Academic Institutions are first and foremost, an environment for learning. Studying math, writing and science are very important; however, learning about health, socializing and developing as a human being are vital as well. There is no question that for some, high school can be a challenging environment. But exposure to some physical activity during this time can have a dramatically positive effect in the years to come.
The reality is that obesity levels in children have progressively increased over time. There is no other environment to help educate and implement policies to combat obesity than in educational institutions. Obese children tend to become obese adults, costing the health care system billions of dollars. Childhood obesity also leads to diabetes, cardiovascular diseases and emotional and physical health problems.
According to Physical and Health Education Canada, PHE, 57% of Canadian children age 5-17 are not active enough to meet the international guidelines for optimal growth and development. Childhood overweight and obesity rates in Canada have almost doubled since 1978, from 15% to 26%.
A study presented at the 2012 American Psychological Association concluded that middle school students with healthy hearts and lungs scored better in math and reading.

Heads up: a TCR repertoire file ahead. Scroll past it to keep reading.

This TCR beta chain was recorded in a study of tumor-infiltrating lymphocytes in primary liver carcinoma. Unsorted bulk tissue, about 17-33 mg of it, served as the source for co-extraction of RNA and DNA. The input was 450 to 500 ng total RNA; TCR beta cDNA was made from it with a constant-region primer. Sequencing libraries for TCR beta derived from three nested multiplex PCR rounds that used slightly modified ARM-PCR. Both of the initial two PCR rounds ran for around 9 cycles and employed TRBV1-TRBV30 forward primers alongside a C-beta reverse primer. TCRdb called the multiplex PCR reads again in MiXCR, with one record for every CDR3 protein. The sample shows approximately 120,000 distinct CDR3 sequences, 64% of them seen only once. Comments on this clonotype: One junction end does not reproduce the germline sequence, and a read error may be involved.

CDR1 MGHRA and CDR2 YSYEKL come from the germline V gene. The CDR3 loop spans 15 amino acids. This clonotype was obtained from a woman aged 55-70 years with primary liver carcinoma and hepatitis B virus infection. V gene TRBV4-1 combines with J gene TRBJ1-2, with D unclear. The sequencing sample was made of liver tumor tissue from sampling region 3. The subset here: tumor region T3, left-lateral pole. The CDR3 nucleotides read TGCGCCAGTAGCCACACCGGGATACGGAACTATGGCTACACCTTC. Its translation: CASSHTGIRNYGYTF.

Benefits of Physical Activity
- Physically active individuals have longer attention spans allowing for greater concentration and absorption during class time.
- Physical activity is a preventative measure against disease. Students remain healthier and learn the value of regular exercise
- Physical activity promotes a physically active lifestyle and promotes good health.
References from the SIRC Collection:
1. DHURUP M, REDDY L. Social and task cohesion and the relationship with team sport satisfaction and academic performance among a first year university cohort. African Journal For Physical, Health Education, Recreation & Dance. June 2013;19(2):381-393.
2. DU TOIT D, PIENAAR A, TRUTER L. RELATIONSHIP BETWEEN PHYSICAL FITNESS AND ACADEMIC PERFORMANCE IN SOUTH AFRICAN CHILDREN. South African Journal For Research In Sport, Physical Education & Recreation (SAJR SPER). December 2011;33(3):23-35.
3. Haapala E. Cardiorespiratory Fitness and Motor Skills in Relation to Cognition and Academic Performance in Children -- A Review. Journal Of Human Kinetics. March 2013;37:55-68.
4. Reed J, Einstein G, Hahn E, Hooker S, Gross V, Kravitz J. Examining the Impact of Integrating Physical Activity on Fluid Intelligence and Academic Performance in an Elementary School Setting: A Preliminary Investigation. Journal Of Physical Activity & Health [serial online]. May 2010;7(3):343-351.
5. Reed J, Maslow A, Long S, Hughey M. Examining the Impact of 45 Minutes of Daily Physical Education on Cognitive Ability, Fitness Performance, and Body Composition of African American Youth. Journal Of Physical Activity & Health. February 2013;10(2):185-197.
6. The Association Between School-Based Physical Activity, Including Physical Education, and Academic Performance. COAHPERD Journal. September 2010;35(2):11-20.
7. VAN D, KELDER S, KOHL III H, RANJIT N, PERRY C. Associations of Physical Fitness and Academic Performance Among Schoolchildren. Journal Of School Health. December 2011;81(12):733-740.